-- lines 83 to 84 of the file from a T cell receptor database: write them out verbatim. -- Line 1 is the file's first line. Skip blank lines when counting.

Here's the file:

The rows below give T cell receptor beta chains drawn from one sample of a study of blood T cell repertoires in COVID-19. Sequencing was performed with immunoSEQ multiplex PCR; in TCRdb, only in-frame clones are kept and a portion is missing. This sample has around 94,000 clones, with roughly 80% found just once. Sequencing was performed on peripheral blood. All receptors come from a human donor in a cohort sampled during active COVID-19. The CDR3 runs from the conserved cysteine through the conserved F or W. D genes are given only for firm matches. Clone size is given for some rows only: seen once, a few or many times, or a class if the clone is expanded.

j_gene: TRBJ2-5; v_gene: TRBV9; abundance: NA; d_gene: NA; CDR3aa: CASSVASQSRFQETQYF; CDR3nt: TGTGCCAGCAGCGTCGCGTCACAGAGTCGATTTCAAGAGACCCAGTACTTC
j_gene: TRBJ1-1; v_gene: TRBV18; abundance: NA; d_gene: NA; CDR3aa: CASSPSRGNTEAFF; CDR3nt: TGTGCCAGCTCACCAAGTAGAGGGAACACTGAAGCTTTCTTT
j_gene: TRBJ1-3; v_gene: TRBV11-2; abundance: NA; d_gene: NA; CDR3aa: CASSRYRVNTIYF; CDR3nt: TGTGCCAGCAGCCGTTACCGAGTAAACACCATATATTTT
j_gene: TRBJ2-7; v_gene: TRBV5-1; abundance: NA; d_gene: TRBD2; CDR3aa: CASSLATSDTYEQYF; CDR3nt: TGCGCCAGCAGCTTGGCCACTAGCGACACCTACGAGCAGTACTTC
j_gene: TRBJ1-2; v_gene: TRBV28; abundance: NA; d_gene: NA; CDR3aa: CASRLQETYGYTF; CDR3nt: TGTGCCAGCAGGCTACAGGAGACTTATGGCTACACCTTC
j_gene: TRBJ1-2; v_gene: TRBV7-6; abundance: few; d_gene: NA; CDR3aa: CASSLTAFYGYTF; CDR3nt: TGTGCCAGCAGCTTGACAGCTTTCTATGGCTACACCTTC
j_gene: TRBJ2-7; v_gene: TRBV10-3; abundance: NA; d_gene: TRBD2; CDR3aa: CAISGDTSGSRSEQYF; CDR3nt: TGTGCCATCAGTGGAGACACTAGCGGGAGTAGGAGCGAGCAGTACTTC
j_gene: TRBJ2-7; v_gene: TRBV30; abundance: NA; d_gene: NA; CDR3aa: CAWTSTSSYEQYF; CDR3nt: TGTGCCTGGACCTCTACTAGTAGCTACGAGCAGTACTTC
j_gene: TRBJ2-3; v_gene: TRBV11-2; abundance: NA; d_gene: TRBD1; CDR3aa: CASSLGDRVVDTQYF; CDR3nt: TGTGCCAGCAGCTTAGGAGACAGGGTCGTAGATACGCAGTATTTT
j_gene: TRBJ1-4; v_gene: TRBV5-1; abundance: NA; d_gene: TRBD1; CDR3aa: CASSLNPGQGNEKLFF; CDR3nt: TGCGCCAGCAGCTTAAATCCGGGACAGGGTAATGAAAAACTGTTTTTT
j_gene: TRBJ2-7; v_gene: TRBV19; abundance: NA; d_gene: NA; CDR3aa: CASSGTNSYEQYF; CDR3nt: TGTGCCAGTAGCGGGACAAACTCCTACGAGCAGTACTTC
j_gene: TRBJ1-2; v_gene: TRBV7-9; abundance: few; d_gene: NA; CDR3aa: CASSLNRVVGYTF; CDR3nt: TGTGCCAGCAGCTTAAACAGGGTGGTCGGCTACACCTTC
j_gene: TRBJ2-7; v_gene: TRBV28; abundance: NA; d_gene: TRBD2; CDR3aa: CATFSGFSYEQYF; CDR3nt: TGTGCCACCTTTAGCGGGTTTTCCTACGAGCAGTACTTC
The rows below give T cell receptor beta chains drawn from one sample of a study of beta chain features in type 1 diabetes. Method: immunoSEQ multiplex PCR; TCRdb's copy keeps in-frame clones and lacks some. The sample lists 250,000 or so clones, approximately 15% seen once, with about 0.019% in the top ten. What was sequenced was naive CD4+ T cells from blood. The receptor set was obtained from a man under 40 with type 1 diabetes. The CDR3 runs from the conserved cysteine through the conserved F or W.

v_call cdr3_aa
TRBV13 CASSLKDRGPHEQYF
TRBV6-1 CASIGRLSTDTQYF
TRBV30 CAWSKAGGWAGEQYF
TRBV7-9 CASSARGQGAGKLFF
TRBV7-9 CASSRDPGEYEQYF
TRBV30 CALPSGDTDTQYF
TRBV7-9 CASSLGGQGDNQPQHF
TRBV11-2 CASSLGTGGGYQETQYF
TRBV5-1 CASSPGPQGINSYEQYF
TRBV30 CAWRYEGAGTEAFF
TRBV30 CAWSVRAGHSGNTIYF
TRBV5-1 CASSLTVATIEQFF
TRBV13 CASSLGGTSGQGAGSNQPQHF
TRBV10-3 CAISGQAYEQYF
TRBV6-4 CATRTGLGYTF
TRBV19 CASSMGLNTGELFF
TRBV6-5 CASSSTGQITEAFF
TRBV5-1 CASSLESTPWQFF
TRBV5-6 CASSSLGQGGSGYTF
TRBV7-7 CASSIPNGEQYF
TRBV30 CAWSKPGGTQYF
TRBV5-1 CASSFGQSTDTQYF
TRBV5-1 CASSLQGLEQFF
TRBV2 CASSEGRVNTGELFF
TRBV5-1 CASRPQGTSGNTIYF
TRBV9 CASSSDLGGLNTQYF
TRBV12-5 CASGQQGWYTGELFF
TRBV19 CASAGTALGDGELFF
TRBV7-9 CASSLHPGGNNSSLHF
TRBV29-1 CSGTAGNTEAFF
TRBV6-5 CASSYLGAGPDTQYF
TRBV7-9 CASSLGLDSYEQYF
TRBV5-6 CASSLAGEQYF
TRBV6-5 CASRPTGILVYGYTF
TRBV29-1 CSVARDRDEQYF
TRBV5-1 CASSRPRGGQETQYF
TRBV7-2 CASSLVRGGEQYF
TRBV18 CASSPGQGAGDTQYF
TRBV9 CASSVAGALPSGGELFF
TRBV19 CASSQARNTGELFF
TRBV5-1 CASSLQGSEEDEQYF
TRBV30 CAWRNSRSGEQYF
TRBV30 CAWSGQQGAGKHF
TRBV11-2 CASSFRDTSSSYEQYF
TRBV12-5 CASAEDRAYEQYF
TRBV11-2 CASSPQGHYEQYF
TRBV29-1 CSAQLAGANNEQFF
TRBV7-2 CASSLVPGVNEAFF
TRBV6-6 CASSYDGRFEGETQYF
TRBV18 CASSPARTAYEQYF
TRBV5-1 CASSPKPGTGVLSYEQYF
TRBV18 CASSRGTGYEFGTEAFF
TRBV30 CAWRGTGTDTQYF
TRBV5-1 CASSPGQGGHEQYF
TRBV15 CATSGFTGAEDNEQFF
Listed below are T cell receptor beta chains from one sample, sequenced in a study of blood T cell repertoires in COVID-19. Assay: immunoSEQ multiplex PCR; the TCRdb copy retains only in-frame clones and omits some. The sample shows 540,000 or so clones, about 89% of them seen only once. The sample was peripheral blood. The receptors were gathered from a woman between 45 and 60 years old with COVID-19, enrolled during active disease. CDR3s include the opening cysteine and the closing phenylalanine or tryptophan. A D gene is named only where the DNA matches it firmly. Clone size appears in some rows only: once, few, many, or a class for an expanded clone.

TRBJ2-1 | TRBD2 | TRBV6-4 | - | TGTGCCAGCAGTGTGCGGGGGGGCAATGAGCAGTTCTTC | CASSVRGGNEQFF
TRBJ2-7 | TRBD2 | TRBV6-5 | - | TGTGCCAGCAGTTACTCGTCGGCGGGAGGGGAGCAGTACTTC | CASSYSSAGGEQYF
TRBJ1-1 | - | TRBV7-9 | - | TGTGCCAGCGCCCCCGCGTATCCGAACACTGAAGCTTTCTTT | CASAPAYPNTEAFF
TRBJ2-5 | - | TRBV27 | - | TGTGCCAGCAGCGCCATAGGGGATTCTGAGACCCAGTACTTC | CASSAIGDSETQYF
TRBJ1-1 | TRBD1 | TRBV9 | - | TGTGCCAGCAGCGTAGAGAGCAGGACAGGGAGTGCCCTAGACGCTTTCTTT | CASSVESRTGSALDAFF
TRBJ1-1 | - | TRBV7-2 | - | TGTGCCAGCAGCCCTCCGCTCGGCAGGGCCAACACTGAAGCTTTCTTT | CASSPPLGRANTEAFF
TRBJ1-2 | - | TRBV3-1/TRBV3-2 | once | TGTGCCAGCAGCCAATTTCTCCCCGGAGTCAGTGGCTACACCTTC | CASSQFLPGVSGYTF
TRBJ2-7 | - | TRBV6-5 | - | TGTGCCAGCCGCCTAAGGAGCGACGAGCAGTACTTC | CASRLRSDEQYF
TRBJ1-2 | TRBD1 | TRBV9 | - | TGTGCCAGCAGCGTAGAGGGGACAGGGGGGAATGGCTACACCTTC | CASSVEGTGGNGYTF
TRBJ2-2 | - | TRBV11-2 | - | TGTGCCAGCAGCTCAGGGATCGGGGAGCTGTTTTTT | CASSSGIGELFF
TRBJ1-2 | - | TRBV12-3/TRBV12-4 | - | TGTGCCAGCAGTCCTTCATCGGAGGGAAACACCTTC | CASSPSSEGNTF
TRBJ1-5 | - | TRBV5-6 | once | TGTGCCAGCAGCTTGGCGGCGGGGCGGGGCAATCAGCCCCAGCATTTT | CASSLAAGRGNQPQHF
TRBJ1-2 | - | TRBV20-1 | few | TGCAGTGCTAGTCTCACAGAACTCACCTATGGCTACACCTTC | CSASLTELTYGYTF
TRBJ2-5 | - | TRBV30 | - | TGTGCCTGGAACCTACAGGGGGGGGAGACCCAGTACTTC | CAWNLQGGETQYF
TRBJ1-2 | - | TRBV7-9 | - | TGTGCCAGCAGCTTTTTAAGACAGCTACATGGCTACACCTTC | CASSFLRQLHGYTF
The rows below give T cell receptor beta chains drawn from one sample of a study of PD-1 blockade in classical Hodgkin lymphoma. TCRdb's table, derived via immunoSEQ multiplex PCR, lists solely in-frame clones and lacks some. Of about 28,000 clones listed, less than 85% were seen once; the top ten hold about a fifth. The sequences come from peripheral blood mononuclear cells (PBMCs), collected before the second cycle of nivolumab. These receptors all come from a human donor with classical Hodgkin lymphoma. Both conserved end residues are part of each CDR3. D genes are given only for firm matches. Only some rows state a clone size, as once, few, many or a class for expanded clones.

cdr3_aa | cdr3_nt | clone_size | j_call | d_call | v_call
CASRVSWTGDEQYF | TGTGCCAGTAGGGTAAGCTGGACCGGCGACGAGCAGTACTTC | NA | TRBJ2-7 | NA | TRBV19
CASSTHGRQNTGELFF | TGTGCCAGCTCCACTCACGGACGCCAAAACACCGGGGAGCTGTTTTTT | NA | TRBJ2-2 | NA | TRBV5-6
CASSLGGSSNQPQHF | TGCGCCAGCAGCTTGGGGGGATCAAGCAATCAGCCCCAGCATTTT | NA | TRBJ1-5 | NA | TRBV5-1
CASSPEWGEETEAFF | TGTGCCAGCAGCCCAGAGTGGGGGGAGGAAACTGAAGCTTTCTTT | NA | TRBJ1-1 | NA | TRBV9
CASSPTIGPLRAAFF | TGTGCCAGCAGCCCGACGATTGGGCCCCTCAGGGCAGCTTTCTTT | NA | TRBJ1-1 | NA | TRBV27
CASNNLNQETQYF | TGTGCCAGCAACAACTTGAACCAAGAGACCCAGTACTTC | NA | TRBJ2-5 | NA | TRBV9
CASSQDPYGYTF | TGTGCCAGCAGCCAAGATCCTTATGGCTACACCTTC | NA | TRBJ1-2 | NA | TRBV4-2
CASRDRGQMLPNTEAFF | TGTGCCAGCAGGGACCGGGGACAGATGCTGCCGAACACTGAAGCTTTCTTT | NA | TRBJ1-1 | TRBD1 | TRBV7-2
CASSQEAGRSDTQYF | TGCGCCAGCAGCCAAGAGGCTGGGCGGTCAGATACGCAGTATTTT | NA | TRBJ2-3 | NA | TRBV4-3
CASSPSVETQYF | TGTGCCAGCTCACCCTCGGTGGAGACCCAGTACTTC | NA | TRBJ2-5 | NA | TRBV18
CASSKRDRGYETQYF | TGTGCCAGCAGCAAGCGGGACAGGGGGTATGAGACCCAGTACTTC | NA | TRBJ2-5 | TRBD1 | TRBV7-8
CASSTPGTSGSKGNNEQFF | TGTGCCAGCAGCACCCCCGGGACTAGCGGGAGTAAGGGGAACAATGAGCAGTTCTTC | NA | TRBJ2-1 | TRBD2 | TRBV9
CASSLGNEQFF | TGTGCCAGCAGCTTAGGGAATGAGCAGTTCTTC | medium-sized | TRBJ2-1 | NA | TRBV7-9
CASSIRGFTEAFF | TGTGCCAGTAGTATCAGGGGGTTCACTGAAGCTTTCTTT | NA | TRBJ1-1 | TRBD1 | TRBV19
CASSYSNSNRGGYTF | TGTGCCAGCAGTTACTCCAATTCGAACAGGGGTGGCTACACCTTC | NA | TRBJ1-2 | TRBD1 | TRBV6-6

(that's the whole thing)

TRBJ1-2 | - | TRBV12-3/TRBV12-4 | - | TGTGCCAGCAGTCCTTCATCGGAGGGAAACACCTTC | CASSPSSEGNTF
TRBJ1-5 | - | TRBV5-6 | once | TGTGCCAGCAGCTTGGCGGCGGGGCGGGGCAATCAGCCCCAGCATTTT | CASSLAAGRGNQPQHF